Granite State of Mind, #12: Yoken's, Portsmouth
Some things I love about New Hampshire are no longer there (see: Mountain, Old Man of the) except for in collective memory. One such place is/was Yoken's, the restaurant/gift shop/banquet center that graced Lafayette Road from 1946 to 2004. It was a strange place, a 1950's-era wood-paneled seafood eatery bounded on one side by a sprawling retail store specializing in regional kitsch and on the other by civic meetings and proms and rubber-chicken dinners. I have deep relationships with each wings.
There was a stretch of time growing up when Christmas meant trips to the Yoken's gift shop to find family presents, choosing between porcelain lobsters and stuffed moose puppets and other waiting-to-be-discovered treasures. For this seacoast kid, the Yoken's store seemed endless and personal and an indelible part of the holiday season. As for the banquet hall side, there are two pieces of my soul left behind in the ghost of those walls. My Rotary life began as a member of the Portsmouth club, eating wilted salads once a week. That's where I met Lionel Ingram and Shannon Aldrich and Ben Wheeler and the first spark caught the tinder to set fire to my RYLA life. Those rooms also held several banquets for the Exeter Seahawks youth football program during my tenure as President of the league, and I have nothing but fond memories of junior high kids in badly-knotted ties and untucked dress shirts cheering for each other as their teams were honored.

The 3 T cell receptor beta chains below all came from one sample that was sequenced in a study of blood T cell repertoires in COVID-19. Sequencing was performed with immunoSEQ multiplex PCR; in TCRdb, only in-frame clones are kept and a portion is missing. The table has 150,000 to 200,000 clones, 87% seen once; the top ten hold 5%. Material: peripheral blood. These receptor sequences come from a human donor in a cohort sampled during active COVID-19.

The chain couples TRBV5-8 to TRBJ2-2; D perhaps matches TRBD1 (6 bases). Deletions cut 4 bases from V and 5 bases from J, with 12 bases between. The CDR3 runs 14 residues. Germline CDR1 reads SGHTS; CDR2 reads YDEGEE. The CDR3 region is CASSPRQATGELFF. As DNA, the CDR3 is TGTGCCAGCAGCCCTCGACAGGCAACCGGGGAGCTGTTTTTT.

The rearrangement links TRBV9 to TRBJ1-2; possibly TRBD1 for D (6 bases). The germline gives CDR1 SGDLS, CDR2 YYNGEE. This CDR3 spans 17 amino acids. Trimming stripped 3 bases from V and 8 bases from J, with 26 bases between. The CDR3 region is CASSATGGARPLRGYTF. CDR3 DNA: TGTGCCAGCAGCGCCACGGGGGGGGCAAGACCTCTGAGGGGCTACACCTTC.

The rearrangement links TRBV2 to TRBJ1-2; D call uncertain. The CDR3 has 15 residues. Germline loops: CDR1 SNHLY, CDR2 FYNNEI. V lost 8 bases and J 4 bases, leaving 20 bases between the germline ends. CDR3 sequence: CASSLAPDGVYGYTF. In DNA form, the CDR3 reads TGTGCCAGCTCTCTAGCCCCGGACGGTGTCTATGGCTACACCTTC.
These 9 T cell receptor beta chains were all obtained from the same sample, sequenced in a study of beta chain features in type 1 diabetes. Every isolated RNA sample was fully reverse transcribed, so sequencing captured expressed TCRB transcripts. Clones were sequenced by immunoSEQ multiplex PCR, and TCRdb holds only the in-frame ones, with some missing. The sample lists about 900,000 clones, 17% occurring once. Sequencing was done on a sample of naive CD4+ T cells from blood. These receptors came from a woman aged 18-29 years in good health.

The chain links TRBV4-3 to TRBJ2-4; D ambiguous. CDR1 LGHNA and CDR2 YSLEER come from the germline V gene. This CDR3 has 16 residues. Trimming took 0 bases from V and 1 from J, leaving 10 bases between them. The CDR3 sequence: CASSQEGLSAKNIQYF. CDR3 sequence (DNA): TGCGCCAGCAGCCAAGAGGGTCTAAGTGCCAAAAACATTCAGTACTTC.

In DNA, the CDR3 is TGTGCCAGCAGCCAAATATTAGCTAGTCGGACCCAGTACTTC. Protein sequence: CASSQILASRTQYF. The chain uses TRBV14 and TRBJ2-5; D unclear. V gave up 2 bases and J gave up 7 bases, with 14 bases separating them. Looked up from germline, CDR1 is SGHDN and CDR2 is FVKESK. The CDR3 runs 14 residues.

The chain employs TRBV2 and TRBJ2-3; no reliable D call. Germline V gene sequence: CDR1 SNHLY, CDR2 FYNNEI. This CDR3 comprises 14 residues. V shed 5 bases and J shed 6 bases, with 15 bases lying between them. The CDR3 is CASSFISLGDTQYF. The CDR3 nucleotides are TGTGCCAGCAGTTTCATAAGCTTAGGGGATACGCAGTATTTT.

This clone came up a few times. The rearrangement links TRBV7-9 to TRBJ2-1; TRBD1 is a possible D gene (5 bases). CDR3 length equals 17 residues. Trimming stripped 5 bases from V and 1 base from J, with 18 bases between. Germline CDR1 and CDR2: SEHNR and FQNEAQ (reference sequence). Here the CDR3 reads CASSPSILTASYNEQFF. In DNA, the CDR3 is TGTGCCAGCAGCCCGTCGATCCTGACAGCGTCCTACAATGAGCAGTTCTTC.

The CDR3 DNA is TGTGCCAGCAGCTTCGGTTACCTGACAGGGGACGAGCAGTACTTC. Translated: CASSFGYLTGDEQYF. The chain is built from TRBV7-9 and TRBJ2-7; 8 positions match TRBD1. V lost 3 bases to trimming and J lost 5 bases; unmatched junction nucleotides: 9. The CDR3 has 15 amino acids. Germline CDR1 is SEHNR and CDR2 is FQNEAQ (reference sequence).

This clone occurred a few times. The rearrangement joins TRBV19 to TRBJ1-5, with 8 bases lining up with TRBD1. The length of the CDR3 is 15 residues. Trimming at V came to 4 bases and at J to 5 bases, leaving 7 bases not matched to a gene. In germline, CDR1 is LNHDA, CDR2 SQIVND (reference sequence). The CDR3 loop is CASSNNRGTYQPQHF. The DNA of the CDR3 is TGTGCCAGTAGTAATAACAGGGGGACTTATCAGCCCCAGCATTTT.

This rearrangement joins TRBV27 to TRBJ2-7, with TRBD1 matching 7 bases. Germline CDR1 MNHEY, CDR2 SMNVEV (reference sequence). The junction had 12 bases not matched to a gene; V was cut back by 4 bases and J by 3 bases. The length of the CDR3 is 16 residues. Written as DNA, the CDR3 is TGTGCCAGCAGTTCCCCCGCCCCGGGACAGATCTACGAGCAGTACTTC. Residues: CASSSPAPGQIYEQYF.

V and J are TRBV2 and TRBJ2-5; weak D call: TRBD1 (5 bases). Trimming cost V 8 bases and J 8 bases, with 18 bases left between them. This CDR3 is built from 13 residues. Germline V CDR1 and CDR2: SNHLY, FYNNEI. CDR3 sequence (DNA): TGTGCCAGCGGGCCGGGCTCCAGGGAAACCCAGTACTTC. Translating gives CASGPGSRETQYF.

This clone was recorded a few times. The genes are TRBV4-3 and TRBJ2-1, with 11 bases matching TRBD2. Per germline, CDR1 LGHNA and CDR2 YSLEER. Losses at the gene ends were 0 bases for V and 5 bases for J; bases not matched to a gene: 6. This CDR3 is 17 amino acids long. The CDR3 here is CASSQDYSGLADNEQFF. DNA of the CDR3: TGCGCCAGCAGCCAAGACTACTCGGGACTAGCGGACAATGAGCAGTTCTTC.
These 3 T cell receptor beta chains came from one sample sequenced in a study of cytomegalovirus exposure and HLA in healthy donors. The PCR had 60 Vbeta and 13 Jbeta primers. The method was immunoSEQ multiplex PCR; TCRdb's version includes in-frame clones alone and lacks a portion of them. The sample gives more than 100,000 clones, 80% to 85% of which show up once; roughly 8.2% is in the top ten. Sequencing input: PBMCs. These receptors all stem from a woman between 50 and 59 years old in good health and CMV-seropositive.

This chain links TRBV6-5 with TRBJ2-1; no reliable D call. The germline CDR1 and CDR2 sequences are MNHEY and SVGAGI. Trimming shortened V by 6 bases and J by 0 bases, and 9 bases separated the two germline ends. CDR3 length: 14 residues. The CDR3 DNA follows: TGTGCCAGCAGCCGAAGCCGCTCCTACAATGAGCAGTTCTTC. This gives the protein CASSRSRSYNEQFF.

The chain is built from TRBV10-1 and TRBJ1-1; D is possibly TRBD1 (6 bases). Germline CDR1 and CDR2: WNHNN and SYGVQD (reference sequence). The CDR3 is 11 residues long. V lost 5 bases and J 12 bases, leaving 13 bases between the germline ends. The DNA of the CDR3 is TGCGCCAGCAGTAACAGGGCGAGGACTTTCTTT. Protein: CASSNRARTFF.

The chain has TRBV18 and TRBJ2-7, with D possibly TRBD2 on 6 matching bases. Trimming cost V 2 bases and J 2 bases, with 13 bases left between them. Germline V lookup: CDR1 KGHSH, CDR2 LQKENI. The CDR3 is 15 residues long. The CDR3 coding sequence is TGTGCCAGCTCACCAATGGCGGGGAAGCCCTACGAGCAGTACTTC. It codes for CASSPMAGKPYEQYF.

For many, Yoken's was a landmark for giving directions in typical Yankee style: "if you see the whale sign, you've gone too far." And the sign somehow still survives as a quirky iconic symbol of a bygone age, advertising a place that no longer exists. Yoken's - I still can't say the name without hearing my grandmother's French-Canadian-by-way-of-Dover accent rendering it "Yokum's" - is a sort of password for nativity, a private joke, a family legend. It's weird to think that it's not there any more.
Thar She Blows!